Running a business isn't just about the Benjamins. When you make plans or decisions for your company, you need financial information, but nonfinancial information is often important as well. Examples of nonfinancial information include your company's environmental impact, the effect on housing and roads and cases of discrimination or sexual harassment.

Financial vs. Nonfinancial

Potentially everything your business does has a financial impact. Lawyers' fees for fighting a sexual harassment lawsuit will affect your bottom line, for example. If you have to settle or pay damages, the effect will be greater.

Even so, looking at examples of financial data and nonfinancial data show that there's a difference. Financial data examples include advertising costs, sales revenue, employee compensation and the value of assets. Examples of nonfinancial information include environmental impact, your relationship with your vendors, diversity in the workplace and social responsibility. They may have financial impacts, but it's impossible to quantify them purely by assigning them a dollar figure.

Nonfinancial Data and Investment

The focus of any business decisions is usually profit and loss. How much will it cost us? What are the potential rewards? What's the risk of loss? However, there are also times when nonfinancial information is required for an investment decision.

  • Does the company meet the requirements of current legislation on, say, handling harassment or workplace bullying? If new legislation is in the wings, will you still be in compliance?

  • Does the company follow industry standards and best practices?

  • Is staff morale high? Is the business one that can attract talented recruits?

  • Does the local community see it as a friend or a despoiler?

  • Are relationships with clients and suppliers good?

Nonfinancial data is also important for internal decision making. Cutting employee benefits and bonuses might improve your bottom line in the short term, but if it damages employee morale and loyalty, it'll hurt in the long run.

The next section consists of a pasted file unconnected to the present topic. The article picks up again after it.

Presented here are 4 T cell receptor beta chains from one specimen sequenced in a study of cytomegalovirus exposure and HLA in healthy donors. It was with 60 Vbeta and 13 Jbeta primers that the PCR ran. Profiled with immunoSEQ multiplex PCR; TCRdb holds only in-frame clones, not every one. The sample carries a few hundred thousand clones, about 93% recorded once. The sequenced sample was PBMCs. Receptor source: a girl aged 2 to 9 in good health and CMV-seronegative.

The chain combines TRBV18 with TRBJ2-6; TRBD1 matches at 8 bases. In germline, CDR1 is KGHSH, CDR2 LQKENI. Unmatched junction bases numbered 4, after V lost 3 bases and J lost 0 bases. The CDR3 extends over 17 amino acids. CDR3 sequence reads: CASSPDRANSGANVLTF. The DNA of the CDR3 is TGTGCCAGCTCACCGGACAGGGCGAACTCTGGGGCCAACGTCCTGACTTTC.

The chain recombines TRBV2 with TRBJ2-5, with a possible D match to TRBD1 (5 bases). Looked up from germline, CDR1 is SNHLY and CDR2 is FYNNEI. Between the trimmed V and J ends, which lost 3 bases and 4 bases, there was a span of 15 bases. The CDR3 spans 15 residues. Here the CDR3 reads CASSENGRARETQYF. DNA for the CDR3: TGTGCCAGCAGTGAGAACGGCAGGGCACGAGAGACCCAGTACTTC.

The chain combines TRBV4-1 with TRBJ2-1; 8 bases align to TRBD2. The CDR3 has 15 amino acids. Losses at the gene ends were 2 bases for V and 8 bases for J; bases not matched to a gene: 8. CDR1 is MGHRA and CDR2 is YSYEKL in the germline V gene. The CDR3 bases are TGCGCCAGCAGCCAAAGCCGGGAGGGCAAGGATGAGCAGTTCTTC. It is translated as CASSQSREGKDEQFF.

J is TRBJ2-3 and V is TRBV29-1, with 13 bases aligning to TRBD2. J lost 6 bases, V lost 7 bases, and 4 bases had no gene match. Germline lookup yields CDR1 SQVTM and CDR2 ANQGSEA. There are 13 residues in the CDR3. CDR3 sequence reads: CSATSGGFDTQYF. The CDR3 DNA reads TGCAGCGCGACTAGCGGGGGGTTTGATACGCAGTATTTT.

Examples of Nonfinancial Information Benefits

Measuring whether sales revenue rises or falls between this quarter and the last is simple. Measuring customer loyalty, employee commitment or environmental impact takes more work, but it offers rewards:

  • Improved management decisions.

  • Better stakeholder confidence.

  • Increased credibility within the community.

  • A lower risk of problems.

  • Improved operations.

  • Greater access to capital, as you're seen as a safe, reliable investment.

Obstacles to Reporting

Nonfinancial reporting isn't new. Companies who have made it a priority have experienced examples of nonfinancial reporting roadblocks – obstacles for which you need to be ready:

  • There is lack of a good baseline with which to compare your data.

  • You don't have a good method for making nonfinancial estimates.

  • Your reports underplay how much of the data is estimated and how big the margin of error might be.

  • Your reports use too much jargon.

  • Your processes and controls haven't been documented.

  • You make commitments about your nonfinancial performance without defining the measurements or benchmarks.

  • Nonfinancial reporting relies too much on one individual.

Nonfinancial Reporting in Europe

In the U.S., nonfinancial reporting is valuable, but it isn't required. If you do business in the European Union and you have more than 500 people on staff there, reporting nonfinancial information became mandatory in 2018.

All members of the EU have adopted the Non-Financial Reporting Directive, but they've adopted it to different degrees. Your responsibilities vary nation to nation. The directive requires reporting in several categories:

  • The environment.

  • Human rights issues.

  • Anti-corruption and bribery.

  • Diversity on your board of directors.

  • Issues involving employees, such as pay and employee rights.

The specific requirements and the reporting details in each of these categories are shaped by individual national policies. France, for example, has adopted reporting requirements that are much tougher than the baseline directive.